Academic journal article Bilingual Review

"Yo, Casimiro Flores"

Academic journal article Bilingual Review

"Yo, Casimiro Flores"

Article excerpt

About the Play

Of all the plays in this anthology, "Yo, Casimiro Flores" is the most traditional when it comes to representing Chicano and Yaqui culture, reflecting decidedly Mexican values and popular celebrations.

This full-length play centers on the celebration of the Dia de los Muertos, the Day of the Dead, a traditional holiday during which people remember and honor loved ones who have died. The commemoration consists of decorating their tombs or graves with colorful flowers and altars, preparing their favorite foods and beverages, and having a picnic at the cemetery. It is believed that the souls of those who have died return on the Dia de los Muertos to eat the food that has been prepared in their honor.

"Yo, Casimiro Flores" starts with the main character having a nightmare and regretting the fact that four of his friends died when they all tried to cross the border illegally. Casimiro had the opportunity to help one survive, but his fear paralyzed him. On this Day of the Dead, Casimiro plans to set up the altar in memory of those fallen friends and to bring their favorite foods and drinks to their burial places, but instead he gets drunk, wishes to die, and, as the saying "be careful what you wish for" suggests, Death pays him a visit. Death in this case is not the typical grim reaper; instead it is the Aztec god of the dead, Mictlantecuhtli, and his sidekick, Calavera Nurse, both of whom are equipped with beepers. Mictlantecuhtli gives Casimiro an opportunity to redeem himself, and in the process the latter encounters a variety of characters ranging from those in traditional folklore tales, such as La Llorona, to popular real-life Mexican "legends," such as Cantinflas.

Through the use of numerous theatrical devices and symbolic images, "Yo, Casimiro Flores" reflects the hybridity of Chicano culture from the time of the Aztecs to the present day. The play teaches not only about a traditional Mexican holiday but also about Mechicanos' lives, the concept of the afterworld, and, above all, the rich culture that makes Chicanos, Yaquis, and Mexicans unique.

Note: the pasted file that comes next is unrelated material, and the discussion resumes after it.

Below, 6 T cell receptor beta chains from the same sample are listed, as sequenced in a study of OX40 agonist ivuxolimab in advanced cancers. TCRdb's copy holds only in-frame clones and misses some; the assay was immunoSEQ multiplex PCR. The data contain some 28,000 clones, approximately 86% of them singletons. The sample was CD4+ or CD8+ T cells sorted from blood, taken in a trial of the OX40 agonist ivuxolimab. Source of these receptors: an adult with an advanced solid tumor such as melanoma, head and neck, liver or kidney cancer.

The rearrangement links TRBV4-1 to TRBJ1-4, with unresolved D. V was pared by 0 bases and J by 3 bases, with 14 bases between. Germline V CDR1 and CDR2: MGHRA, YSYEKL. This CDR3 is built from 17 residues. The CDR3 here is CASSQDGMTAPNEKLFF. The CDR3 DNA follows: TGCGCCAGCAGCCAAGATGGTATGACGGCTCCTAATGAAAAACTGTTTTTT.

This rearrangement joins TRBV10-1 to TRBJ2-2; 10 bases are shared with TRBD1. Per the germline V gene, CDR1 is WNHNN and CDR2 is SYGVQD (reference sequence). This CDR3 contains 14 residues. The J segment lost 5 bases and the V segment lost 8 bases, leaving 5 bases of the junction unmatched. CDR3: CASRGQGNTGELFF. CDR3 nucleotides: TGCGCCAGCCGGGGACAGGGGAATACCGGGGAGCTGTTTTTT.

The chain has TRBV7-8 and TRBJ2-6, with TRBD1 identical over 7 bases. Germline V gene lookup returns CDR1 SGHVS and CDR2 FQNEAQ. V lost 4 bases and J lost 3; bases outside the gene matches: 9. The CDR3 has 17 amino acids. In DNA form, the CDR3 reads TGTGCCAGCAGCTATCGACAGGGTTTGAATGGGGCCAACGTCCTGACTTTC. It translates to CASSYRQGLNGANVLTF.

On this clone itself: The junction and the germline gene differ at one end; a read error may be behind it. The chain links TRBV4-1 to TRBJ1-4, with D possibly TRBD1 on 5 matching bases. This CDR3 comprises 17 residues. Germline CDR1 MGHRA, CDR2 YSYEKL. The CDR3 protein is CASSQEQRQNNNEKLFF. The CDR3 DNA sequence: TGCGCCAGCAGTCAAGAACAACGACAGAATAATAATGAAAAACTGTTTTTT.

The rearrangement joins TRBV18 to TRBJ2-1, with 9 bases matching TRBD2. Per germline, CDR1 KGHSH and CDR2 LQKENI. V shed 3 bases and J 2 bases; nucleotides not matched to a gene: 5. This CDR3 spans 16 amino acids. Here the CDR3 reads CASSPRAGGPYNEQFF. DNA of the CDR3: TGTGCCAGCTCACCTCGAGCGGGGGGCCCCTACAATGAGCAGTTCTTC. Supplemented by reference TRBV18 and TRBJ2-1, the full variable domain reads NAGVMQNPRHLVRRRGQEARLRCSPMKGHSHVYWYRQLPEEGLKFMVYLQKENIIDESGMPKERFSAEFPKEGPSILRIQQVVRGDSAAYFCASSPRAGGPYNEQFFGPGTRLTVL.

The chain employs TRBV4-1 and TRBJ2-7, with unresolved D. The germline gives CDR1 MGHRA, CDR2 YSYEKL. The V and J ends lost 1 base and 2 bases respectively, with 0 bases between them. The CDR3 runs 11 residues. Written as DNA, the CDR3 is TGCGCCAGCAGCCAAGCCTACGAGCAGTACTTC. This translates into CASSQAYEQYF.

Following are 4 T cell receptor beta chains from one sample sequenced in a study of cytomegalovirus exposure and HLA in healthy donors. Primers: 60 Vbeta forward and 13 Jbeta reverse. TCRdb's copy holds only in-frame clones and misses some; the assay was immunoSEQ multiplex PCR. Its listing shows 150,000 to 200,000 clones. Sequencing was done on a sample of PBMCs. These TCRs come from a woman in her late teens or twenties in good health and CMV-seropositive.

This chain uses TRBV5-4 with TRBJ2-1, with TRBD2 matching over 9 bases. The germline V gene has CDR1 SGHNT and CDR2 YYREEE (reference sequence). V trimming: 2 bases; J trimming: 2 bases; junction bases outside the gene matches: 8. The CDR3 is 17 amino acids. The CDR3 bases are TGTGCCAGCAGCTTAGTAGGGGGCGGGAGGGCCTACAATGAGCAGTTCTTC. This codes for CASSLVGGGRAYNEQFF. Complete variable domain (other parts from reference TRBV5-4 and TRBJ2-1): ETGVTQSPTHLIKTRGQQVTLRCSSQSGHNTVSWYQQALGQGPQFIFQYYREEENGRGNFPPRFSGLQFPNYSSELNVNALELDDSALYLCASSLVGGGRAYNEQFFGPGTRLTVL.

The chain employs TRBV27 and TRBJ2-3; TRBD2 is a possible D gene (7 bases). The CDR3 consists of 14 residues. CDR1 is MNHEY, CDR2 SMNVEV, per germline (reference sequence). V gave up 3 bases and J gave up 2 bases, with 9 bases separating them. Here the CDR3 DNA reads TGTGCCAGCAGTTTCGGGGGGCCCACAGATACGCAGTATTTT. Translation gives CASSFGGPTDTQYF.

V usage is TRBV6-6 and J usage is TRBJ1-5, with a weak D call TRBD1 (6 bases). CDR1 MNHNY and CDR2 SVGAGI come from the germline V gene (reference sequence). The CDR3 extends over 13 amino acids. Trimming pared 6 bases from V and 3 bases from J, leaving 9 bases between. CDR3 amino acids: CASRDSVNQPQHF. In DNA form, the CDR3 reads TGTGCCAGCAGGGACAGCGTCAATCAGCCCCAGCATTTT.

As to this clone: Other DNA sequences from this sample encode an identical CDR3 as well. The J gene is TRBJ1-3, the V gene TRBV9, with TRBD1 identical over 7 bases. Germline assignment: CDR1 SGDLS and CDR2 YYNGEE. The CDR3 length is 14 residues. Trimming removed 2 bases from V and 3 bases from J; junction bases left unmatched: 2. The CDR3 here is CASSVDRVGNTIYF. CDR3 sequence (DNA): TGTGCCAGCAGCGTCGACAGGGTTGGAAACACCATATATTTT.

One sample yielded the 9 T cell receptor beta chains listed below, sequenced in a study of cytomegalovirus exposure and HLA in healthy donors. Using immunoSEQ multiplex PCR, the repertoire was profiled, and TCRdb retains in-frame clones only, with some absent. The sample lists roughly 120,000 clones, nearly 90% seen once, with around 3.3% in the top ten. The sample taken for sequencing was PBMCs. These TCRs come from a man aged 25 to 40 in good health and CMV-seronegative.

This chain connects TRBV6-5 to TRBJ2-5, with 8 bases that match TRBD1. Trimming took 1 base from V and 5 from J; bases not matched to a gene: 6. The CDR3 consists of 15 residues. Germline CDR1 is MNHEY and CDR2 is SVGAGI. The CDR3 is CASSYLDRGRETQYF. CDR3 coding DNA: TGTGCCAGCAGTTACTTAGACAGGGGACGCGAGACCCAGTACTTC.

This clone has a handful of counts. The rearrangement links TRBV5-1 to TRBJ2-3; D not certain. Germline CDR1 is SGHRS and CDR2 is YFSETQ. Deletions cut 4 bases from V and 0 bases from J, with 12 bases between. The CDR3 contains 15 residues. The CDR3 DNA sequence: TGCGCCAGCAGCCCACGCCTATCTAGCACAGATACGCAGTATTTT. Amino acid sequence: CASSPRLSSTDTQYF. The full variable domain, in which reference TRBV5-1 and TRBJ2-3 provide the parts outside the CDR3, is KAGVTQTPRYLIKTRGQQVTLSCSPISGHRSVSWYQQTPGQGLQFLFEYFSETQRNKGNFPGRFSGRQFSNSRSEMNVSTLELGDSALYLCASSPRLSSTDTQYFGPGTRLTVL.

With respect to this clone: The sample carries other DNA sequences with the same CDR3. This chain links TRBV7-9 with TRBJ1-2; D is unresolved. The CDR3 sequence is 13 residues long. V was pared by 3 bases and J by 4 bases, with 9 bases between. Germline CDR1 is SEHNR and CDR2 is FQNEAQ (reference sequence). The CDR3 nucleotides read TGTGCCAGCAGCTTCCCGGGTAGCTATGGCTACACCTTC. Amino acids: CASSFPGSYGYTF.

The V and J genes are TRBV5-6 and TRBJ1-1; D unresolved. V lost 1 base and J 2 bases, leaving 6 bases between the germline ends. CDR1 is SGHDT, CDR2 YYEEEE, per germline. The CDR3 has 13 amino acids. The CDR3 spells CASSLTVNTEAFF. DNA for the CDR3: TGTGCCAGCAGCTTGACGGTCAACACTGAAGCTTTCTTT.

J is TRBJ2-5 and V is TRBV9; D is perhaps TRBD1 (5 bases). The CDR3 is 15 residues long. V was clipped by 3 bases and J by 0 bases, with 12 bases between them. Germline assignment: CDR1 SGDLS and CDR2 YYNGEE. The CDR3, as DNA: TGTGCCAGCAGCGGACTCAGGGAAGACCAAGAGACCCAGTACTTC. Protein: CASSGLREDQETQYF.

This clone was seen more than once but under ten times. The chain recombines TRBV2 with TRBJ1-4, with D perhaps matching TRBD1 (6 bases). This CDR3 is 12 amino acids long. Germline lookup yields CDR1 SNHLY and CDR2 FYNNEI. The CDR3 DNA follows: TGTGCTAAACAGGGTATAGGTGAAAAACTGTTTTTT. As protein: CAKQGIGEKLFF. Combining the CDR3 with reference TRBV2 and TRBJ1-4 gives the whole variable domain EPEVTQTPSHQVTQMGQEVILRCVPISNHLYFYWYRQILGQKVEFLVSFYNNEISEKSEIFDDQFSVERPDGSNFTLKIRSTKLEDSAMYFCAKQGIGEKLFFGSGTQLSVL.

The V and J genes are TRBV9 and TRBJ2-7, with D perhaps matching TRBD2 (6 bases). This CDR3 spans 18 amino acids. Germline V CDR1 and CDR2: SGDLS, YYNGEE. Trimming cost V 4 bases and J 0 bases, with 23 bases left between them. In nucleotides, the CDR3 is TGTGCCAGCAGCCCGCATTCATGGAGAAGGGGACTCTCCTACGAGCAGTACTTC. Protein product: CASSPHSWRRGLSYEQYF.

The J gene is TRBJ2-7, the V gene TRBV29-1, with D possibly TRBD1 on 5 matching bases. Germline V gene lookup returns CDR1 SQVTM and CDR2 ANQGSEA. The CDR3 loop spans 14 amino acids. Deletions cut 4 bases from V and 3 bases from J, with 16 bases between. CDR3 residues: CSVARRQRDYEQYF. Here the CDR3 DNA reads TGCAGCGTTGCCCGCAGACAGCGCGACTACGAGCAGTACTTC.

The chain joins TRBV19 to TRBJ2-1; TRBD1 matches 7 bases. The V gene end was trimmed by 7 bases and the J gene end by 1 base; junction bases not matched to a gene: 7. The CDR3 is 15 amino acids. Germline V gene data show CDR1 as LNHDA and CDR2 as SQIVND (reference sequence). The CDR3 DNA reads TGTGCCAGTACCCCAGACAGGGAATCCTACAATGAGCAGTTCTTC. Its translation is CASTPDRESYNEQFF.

The development and first production of "Yo, Casimiro Flores" at the historic Guadalupe Theater in San Antonio, Texas, was made possible by the Guadalupe Cultural Arts Center under the Gateway Project funded by the Ford Foundation. The original music used in the play was composed by Raul Gonzalez Guzman, and the production was directed by Richard Talavera.


Except for CASIMIRO, ROCKY ROAD, MAD DOG, XOCHIL, DON PRISCILIANO, and MICTLANTECUHTLI, most roles may be doubled, depending on blocking and costume changes.

CASIMIRO FLORES: a Yaqui in his late thirties
EL COYOTE: any age
MIGUEL: mid- to late teens
JESUS: mid- to late teens
CARLOS: mid- to late teens
MARIEL: age fifteen
DON REMIGIO: a Yaqui maestro, very old, strong in appearance and


PATROL AGENT:          any age
MICTLANTECUHTLI:       costumed and masked, tall, imposing, ageless
CALAVERA NURSE:        preferably chubby, in her forties or older
ROCKY ROAD:            twenty-five
MAD DOG:               very thin, young teen
XOCHIL:                fourteen, soon-to-be fifteen
DON PRISCILIANO:       old man, in his seventies
ALLEGORICAL DANGERS:   boulders, blades, winds, jaguars, and lizards
CANTINFLAS:            Need we say more? Rent and watch his movies.
LA LLORONA:            any age
CESAR CHAVEZ:          dignified bearing, in his sixties
EHECATL:               costumed and masked, any age
MARIA ISABEL:          chubby, in her seventies
EL TANQUE:             an obese, huge teen
EL PEEWA:              a runty, skinny teen


Act One


The present, a combined Halloween and Dia de los Muertos, but note that CASIMIRO's dream takes place in 1977, somewhere at the border between Mexico and the United States. …

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